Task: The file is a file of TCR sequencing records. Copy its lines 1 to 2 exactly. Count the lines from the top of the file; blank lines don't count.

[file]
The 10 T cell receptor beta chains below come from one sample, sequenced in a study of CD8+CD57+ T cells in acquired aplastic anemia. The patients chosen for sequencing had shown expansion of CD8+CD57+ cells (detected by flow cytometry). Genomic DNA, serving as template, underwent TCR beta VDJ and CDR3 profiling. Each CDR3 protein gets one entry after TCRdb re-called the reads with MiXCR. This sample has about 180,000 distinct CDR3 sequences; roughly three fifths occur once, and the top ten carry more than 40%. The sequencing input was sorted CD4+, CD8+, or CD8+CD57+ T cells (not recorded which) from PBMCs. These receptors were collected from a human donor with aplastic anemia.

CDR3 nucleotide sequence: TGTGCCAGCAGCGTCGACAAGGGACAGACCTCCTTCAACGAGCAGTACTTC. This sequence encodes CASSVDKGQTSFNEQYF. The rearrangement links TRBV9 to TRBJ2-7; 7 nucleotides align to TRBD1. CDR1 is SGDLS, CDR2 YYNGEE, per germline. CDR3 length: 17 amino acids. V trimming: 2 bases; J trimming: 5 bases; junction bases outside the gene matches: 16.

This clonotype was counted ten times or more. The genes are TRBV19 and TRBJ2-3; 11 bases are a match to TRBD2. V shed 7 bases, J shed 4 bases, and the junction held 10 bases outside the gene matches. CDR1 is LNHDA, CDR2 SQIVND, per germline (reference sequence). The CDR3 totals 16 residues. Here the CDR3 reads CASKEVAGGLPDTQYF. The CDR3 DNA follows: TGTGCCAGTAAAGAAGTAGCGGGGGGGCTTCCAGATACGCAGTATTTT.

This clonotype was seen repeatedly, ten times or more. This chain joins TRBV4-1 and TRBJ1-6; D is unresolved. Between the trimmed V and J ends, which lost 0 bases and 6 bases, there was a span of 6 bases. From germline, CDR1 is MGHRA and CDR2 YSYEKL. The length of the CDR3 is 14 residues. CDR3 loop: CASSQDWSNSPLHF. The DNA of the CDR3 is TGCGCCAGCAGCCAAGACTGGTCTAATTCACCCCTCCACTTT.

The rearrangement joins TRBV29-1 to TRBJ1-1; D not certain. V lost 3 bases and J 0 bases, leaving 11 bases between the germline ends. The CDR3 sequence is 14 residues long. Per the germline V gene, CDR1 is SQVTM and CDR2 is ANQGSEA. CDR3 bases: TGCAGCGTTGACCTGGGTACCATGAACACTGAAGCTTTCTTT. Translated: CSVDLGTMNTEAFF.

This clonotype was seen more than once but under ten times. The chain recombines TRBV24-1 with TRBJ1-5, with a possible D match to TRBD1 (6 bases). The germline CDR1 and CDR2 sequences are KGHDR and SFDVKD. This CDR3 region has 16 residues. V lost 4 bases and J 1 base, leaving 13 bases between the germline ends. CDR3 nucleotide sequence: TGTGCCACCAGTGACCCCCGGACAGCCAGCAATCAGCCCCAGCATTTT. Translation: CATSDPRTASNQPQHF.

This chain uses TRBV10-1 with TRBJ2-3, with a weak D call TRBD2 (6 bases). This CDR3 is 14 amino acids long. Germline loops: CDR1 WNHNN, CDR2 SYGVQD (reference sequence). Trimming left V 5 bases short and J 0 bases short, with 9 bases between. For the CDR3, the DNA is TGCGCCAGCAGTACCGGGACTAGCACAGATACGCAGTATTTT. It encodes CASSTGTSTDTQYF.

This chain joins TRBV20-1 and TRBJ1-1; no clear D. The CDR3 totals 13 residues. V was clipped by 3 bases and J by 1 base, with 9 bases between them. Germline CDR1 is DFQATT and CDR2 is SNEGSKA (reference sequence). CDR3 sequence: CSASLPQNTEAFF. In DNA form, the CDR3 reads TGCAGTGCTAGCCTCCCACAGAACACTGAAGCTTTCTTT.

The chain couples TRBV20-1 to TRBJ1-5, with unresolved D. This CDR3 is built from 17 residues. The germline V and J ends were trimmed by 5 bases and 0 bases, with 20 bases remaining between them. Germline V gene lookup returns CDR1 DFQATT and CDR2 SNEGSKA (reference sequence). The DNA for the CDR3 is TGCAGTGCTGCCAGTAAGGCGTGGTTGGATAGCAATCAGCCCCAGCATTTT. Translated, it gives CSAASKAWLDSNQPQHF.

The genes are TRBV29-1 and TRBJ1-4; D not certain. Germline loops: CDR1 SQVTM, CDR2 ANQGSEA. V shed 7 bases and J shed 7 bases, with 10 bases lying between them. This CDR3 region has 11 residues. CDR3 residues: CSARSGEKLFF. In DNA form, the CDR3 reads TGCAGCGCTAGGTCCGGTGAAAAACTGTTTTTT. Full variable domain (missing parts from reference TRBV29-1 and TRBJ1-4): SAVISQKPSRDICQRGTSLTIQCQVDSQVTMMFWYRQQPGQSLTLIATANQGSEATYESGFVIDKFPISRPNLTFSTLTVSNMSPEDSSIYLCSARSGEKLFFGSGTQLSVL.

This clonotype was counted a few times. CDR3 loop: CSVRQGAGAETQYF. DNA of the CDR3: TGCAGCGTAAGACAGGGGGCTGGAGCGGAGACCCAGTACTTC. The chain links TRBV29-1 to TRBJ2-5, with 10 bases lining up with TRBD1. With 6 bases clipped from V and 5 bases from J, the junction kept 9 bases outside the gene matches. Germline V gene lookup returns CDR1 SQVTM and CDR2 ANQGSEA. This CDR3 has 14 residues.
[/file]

The 10 T cell receptor beta chains below come from one sample, sequenced in a study of CD8+CD57+ T cells in acquired aplastic anemia. The patients chosen for sequencing had shown expansion of CD8+CD57+ cells (detected by flow cytometry). Genomic DNA, serving as template, underwent TCR beta VDJ and CDR3 profiling. Each CDR3 protein gets one entry after TCRdb re-called the reads with MiXCR. This sample has about 180,000 distinct CDR3 sequences; roughly three fifths occur once, and the top ten carry more than 40%. The sequencing input was sorted CD4+, CD8+, or CD8+CD57+ T cells (not recorded which) from PBMCs. These receptors were collected from a human donor with aplastic anemia.

CDR3 nucleotide sequence: TGTGCCAGCAGCGTCGACAAGGGACAGACCTCCTTCAACGAGCAGTACTTC. This sequence encodes CASSVDKGQTSFNEQYF. The rearrangement links TRBV9 to TRBJ2-7; 7 nucleotides align to TRBD1. CDR1 is SGDLS, CDR2 YYNGEE, per germline. CDR3 length: 17 amino acids. V trimming: 2 bases; J trimming: 5 bases; junction bases outside the gene matches: 16.